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Do Wine Blogs Matter For Selling Wine? (The 1WineDude Conversion Rate)

Vinted on February 11, 2014 binned in about 1winedude blog, commentary, wine blogging, wine buying

One of the criticisms most often levied against wine blogs is that they don’t “move the needle” in terms of wine sales.

Let’s forget for a moment that where I come from, coverage that costs me next to nothing for a product that results in even a handful of additional sales (and additional exposure) – that I otherwise would never have seen – counts for something.

The crux of this criticism is that coverage of wines on the virtual pages of wine blogs does not result in materially meaningful and/or measurable differences in the purchase volumes of those wines. Presumably, this is in comparison to similar mentions in print media (however, it’s worth noting that I’ve yet to see any hard evidence in the form of real data to support print media coverage having a sales bump effect, but I have anecdotal evidence from some California winemakers showing that it does not, as well as some from small producers indicating that some wine blog mentions have in fact increased DTC sales… which I can relay to you privately some day if we ever meet and you buy me a beer…).

The counter argument is usually a combination of two things: 1) that it’s extremely difficult to measure the impact of any media coverage on wine sales, regardless of the type of media, and 2) it’s the aggregate of blog and social media mentions (outside of concentrated special events, promotions, and the like) that amount to an increase in mindshare and small, one-consumer-at-a-time sales that otherwise wouldn’t otherwise have happened. In other words, wine blogging and social media mentions result in a stream of sales that are aggregated from tiny, rivulet-like trickles in combination, and so wouldn’t generally amount to a perceivable spike but do, in combination, make a difference. [ For an example of these arguments, see the mini-debate generated on this topic generated in the comments section of one of my recent posts here ].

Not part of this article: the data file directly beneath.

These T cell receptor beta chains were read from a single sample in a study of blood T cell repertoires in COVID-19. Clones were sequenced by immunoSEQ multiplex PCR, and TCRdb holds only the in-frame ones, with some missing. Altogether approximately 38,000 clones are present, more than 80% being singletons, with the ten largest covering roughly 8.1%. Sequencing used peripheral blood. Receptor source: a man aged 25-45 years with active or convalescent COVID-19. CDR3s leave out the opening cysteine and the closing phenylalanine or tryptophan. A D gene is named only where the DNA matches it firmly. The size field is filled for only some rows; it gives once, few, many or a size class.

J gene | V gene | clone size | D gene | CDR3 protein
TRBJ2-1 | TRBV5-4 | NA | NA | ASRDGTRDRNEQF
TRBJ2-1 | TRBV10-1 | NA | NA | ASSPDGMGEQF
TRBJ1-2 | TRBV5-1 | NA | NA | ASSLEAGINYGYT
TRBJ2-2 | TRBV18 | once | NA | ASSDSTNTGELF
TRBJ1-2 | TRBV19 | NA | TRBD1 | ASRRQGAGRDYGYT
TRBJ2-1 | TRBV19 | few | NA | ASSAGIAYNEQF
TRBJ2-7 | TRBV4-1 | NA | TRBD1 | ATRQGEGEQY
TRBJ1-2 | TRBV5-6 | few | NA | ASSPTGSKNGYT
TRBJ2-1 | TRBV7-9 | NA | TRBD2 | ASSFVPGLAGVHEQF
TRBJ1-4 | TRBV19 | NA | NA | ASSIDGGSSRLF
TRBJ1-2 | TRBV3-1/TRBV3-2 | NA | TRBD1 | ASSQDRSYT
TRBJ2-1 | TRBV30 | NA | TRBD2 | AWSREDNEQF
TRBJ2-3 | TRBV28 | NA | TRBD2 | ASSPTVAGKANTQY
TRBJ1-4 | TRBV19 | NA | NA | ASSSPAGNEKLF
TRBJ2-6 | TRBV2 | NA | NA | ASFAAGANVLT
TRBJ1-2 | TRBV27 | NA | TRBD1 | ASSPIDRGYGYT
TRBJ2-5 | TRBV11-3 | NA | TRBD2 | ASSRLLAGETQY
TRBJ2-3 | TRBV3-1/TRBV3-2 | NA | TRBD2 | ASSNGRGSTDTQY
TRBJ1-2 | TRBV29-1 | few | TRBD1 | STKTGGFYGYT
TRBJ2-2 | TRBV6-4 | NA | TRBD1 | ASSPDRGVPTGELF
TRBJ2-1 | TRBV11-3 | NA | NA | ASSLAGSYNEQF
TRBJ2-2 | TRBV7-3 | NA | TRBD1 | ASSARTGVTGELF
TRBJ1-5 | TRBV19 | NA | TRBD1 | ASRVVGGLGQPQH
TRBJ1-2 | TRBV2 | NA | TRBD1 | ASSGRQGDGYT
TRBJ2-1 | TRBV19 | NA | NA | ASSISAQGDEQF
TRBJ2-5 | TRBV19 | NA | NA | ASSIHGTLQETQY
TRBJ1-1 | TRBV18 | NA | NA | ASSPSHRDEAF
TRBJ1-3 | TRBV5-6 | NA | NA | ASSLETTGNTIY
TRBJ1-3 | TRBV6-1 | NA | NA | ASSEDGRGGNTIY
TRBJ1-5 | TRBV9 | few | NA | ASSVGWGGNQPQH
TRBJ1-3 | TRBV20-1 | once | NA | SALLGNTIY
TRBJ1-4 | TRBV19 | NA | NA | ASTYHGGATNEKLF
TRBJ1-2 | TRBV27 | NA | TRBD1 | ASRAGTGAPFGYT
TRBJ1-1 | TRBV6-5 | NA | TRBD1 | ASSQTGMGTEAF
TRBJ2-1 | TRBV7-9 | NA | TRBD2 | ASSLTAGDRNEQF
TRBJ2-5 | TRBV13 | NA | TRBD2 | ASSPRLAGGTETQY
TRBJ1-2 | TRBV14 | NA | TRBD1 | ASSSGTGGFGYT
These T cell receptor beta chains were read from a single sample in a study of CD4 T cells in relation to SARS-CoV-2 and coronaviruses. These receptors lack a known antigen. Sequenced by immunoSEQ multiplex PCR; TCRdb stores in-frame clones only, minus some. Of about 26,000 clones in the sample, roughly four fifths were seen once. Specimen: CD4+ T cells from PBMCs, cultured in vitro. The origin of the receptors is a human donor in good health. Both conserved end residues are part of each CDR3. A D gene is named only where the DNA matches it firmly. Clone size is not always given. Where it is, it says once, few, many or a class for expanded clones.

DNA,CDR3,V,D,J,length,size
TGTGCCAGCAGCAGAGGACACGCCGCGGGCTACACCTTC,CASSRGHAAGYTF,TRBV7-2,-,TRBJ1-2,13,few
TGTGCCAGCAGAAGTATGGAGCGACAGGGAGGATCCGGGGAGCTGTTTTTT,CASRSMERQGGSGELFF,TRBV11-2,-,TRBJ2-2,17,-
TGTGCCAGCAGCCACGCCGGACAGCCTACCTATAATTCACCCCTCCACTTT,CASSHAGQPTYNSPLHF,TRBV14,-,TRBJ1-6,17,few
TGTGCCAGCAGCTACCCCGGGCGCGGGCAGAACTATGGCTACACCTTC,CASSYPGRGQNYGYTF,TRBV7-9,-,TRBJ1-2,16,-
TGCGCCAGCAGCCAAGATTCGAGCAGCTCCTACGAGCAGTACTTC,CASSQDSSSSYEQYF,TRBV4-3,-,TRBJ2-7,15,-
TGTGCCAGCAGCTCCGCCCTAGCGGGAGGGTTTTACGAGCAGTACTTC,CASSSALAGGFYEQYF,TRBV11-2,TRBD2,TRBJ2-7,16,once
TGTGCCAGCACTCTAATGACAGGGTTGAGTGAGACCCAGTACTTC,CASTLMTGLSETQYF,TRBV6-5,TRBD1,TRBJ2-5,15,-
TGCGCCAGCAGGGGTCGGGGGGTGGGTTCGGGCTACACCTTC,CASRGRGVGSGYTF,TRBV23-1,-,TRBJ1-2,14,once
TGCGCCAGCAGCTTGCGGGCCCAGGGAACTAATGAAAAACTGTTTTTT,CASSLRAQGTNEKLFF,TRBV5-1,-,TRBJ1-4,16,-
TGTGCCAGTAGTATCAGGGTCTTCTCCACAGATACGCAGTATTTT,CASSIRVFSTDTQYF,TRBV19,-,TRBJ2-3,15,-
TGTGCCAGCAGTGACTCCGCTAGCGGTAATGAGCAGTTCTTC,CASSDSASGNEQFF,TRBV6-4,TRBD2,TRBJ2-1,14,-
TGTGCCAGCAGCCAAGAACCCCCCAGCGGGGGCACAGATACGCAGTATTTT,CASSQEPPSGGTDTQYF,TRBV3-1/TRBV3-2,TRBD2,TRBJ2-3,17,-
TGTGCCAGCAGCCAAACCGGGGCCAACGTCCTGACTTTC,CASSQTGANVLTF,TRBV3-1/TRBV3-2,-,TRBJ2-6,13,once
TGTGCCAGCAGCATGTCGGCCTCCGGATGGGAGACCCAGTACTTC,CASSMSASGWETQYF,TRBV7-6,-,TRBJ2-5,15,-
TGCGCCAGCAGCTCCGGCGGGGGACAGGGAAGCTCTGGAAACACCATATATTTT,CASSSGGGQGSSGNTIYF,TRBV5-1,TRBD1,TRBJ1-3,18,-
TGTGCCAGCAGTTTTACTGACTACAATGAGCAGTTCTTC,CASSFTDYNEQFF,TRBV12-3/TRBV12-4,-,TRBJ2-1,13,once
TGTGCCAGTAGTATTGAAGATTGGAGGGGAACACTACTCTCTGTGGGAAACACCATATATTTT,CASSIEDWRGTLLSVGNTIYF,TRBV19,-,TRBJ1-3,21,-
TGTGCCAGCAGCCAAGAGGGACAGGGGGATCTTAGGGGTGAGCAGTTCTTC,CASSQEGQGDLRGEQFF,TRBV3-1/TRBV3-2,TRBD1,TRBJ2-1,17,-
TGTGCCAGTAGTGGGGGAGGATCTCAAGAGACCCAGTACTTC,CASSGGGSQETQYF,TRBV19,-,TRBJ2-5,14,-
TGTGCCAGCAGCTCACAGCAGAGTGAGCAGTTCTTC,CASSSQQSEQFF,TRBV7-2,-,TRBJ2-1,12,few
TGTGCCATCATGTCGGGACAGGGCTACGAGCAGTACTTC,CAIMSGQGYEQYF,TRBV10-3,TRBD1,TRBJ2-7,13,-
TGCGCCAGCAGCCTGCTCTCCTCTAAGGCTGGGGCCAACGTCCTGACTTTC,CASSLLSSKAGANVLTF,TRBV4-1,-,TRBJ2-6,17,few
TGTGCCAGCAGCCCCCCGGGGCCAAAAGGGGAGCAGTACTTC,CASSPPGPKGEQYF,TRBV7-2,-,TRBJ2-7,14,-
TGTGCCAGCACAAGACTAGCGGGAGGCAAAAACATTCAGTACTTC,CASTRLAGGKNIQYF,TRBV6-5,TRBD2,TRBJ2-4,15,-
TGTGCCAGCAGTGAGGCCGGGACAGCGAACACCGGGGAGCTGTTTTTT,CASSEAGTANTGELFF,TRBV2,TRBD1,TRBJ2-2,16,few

I can now supply some data in support of that counter argument, by way of one example: namely, 1WineDude.com.

While I will not supply exact numbers (only because don’t have permission from all of the parties involved to do so), I can give you approximations that I think lend some credence and strength to the counter argument, though I strongly suspect it will be ignored by the wine cognoscenti, who have in my experience demonstrated a severe allergic reaction (sulfites got nothin’ on this!) to facts, data, and evidence if those things do not already support their own already-entrenched beliefs…

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Anyone Else Notice That Bay Area Wine & Food Trendsetting Is Up For Grabs?

Vinted on February 4, 2014 binned in about 1winedude blog, commentary, wine publications

I was recently (ok, more like a month ago) Quick-Sipped (Supped?) by Jessica Yadegaran, in a profile/interview that ran online and in bay Area papers such as The San Jose Mercury News. It (very) briefly tells my wine backstory, and gave me an opportunity to implore people to drink more Vermentino (with fish tacos). So I didn’t squander the opportunity, Vermentines!

Interestingly, Mercury’s parent company, Media News Group, is expanding its food and wine scene coverage, at a time when most others are contracting theirs. MNG seems to be making a play for what will almost certainly be a media gap in the San Francisco region: trendsetting the wine and food scene, now that the #1 seed, the SF Chronicle, is planning to radially change its food and beverage coverage.